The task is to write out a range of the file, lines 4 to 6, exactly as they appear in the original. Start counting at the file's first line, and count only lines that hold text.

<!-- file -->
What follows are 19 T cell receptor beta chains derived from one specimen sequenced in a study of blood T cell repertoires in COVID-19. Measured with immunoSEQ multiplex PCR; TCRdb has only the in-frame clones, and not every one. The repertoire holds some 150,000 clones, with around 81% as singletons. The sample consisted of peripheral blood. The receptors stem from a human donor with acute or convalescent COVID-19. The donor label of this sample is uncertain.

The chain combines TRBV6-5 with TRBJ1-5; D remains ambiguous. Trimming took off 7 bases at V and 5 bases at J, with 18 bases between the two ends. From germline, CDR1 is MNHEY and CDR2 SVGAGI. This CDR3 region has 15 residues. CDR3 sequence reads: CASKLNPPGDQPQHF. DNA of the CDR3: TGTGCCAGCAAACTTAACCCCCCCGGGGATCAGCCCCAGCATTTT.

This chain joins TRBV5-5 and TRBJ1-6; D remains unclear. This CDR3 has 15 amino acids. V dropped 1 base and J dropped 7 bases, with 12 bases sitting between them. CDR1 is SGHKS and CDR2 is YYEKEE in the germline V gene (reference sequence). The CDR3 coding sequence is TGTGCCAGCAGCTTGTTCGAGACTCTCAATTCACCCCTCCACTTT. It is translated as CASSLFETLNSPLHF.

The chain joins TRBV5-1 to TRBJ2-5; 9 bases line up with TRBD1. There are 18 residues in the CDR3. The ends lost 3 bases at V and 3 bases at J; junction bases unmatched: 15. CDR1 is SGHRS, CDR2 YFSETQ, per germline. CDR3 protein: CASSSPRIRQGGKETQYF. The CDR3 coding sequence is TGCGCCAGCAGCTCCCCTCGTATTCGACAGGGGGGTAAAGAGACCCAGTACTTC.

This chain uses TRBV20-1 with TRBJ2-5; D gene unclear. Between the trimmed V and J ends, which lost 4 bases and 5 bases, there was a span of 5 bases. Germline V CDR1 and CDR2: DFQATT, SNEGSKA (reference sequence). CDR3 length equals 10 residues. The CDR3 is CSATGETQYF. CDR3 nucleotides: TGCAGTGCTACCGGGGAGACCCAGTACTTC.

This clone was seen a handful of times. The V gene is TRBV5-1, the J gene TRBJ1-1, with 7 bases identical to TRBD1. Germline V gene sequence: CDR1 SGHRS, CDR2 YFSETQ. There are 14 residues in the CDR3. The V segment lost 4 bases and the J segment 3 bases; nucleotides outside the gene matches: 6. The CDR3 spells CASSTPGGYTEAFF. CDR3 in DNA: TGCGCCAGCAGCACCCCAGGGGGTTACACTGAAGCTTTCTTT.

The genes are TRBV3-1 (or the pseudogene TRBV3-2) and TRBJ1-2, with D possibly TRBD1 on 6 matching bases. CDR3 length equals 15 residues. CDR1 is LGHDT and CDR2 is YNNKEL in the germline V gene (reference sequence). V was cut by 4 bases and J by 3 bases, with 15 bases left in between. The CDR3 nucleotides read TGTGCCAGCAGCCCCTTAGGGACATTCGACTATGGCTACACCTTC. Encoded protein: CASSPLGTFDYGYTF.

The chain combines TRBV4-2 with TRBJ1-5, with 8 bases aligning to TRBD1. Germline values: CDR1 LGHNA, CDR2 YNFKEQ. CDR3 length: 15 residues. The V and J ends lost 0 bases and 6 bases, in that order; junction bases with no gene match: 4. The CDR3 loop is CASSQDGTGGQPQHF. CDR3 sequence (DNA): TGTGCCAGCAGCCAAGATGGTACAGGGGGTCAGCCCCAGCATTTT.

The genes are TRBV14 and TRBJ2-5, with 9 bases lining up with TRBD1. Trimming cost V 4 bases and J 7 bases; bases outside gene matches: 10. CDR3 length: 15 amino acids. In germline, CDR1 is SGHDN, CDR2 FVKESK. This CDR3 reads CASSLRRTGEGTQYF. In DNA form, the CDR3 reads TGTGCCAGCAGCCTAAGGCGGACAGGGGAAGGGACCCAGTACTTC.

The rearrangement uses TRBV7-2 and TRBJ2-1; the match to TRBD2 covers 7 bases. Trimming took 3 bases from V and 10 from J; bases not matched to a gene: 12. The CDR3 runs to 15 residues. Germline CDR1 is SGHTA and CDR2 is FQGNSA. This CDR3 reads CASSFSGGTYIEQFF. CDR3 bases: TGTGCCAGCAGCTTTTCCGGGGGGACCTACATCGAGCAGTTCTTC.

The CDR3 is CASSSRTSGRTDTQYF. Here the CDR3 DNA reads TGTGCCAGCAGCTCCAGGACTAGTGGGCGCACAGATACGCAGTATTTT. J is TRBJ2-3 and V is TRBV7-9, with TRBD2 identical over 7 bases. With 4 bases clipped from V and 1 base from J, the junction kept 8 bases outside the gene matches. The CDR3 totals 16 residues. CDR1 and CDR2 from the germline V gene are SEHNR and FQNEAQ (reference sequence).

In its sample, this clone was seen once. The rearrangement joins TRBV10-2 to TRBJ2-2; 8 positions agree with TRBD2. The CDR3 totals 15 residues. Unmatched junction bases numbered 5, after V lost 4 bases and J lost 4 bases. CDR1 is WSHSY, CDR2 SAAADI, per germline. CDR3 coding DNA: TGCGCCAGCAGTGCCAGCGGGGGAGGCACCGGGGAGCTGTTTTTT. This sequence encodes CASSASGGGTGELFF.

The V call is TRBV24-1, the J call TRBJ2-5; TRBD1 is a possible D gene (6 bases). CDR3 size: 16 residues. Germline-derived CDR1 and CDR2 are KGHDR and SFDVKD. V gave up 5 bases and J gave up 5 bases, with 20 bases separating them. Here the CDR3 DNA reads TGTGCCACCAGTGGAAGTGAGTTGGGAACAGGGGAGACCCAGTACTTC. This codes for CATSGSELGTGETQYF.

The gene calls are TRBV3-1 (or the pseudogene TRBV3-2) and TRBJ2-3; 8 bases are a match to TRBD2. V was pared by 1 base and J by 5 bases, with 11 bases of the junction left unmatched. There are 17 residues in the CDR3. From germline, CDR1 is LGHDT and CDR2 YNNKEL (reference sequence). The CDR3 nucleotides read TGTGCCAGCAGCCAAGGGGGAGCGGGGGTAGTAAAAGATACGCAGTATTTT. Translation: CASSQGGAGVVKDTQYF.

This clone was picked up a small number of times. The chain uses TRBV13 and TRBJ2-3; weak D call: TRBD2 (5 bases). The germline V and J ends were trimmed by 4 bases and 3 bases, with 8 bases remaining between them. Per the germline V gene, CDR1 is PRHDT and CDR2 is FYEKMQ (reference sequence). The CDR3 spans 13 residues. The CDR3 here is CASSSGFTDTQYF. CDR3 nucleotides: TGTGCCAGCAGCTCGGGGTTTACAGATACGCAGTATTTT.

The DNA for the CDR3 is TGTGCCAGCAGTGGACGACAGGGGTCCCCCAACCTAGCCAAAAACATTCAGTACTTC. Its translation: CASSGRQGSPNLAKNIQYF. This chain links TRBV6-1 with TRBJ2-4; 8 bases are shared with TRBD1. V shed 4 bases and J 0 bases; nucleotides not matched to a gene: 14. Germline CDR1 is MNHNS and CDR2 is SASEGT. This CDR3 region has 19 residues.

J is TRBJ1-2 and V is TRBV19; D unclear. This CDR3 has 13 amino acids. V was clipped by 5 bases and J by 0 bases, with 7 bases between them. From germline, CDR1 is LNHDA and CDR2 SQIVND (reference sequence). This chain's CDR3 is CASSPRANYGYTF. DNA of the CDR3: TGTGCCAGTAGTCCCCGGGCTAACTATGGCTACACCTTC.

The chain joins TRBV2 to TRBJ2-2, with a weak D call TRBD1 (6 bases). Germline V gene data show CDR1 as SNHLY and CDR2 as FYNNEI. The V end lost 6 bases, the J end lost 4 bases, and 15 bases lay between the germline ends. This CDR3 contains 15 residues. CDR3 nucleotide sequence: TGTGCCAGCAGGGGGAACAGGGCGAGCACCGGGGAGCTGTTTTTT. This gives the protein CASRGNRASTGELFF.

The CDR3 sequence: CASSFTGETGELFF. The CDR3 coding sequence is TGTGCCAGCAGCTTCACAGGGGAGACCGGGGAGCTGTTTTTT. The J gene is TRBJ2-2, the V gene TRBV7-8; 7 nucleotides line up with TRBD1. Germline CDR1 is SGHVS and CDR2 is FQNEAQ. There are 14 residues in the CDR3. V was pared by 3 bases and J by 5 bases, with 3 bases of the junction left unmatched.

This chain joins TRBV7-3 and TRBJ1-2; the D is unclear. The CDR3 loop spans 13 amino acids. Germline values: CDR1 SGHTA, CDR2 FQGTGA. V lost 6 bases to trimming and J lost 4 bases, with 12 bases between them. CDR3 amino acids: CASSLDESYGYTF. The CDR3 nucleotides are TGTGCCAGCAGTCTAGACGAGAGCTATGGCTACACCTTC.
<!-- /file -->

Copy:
The chain joins TRBV5-1 to TRBJ2-5; 9 bases line up with TRBD1. There are 18 residues in the CDR3. The ends lost 3 bases at V and 3 bases at J; junction bases unmatched: 15. CDR1 is SGHRS, CDR2 YFSETQ, per germline. CDR3 protein: CASSSPRIRQGGKETQYF. The CDR3 coding sequence is TGCGCCAGCAGCTCCCCTCGTATTCGACAGGGGGGTAAAGAGACCCAGTACTTC.

This chain uses TRBV20-1 with TRBJ2-5; D gene unclear. Between the trimmed V and J ends, which lost 4 bases and 5 bases, there was a span of 5 bases. Germline V CDR1 and CDR2: DFQATT, SNEGSKA (reference sequence). CDR3 length equals 10 residues. The CDR3 is CSATGETQYF. CDR3 nucleotides: TGCAGTGCTACCGGGGAGACCCAGTACTTC.

This clone was seen a handful of times. The V gene is TRBV5-1, the J gene TRBJ1-1, with 7 bases identical to TRBD1. Germline V gene sequence: CDR1 SGHRS, CDR2 YFSETQ. There are 14 residues in the CDR3. The V segment lost 4 bases and the J segment 3 bases; nucleotides outside the gene matches: 6. The CDR3 spells CASSTPGGYTEAFF. CDR3 in DNA: TGCGCCAGCAGCACCCCAGGGGGTTACACTGAAGCTTTCTTT.